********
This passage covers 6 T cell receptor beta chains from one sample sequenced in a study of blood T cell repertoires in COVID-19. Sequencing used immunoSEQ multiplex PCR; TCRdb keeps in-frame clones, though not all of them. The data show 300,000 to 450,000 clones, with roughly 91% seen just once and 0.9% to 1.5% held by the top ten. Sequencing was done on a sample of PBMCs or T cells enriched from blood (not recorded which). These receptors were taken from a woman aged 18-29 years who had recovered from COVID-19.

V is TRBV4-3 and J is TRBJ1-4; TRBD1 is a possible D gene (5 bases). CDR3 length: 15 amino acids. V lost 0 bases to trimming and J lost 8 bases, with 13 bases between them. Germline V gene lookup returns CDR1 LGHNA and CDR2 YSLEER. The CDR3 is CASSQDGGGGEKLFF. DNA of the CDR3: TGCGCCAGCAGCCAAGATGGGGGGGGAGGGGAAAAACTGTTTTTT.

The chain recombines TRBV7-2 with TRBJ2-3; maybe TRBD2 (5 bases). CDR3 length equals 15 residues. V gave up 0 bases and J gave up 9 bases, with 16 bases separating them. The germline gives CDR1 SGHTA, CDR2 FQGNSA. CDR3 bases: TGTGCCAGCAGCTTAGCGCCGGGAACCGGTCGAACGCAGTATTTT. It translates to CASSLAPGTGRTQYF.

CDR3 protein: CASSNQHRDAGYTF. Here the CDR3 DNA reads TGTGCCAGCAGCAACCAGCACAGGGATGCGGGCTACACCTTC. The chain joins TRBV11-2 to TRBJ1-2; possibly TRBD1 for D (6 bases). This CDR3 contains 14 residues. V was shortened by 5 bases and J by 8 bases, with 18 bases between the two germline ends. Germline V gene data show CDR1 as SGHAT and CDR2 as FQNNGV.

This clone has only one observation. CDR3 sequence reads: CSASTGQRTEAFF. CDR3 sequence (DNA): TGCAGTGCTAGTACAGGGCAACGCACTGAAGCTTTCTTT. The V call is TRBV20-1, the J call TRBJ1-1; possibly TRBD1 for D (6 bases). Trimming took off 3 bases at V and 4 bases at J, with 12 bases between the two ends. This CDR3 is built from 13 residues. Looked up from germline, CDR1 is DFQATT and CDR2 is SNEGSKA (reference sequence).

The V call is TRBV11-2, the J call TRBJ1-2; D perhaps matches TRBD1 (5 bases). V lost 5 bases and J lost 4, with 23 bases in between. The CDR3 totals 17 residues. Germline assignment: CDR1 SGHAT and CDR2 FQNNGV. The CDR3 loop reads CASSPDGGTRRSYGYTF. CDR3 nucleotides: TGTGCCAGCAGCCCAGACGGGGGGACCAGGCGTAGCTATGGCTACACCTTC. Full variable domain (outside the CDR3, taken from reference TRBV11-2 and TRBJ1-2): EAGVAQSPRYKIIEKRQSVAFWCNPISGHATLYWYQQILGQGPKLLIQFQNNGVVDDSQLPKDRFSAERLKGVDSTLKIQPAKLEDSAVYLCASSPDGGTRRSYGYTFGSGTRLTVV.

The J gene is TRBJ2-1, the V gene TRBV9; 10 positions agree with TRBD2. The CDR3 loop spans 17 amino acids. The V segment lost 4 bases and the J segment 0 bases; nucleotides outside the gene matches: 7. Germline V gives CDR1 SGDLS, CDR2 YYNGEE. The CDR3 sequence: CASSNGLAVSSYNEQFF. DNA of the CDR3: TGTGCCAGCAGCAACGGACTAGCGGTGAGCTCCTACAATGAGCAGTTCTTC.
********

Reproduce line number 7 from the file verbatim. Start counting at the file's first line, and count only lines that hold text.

The J gene is TRBJ2-1, the V gene TRBV9; 10 positions agree with TRBD2. The CDR3 loop spans 17 amino acids. The V segment lost 4 bases and the J segment 0 bases; nucleotides outside the gene matches: 7. Germline V gives CDR1 SGDLS, CDR2 YYNGEE. The CDR3 sequence: CASSNGLAVSSYNEQFF. DNA of the CDR3: TGTGCCAGCAGCAACGGACTAGCGGTGAGCTCCTACAATGAGCAGTTCTTC.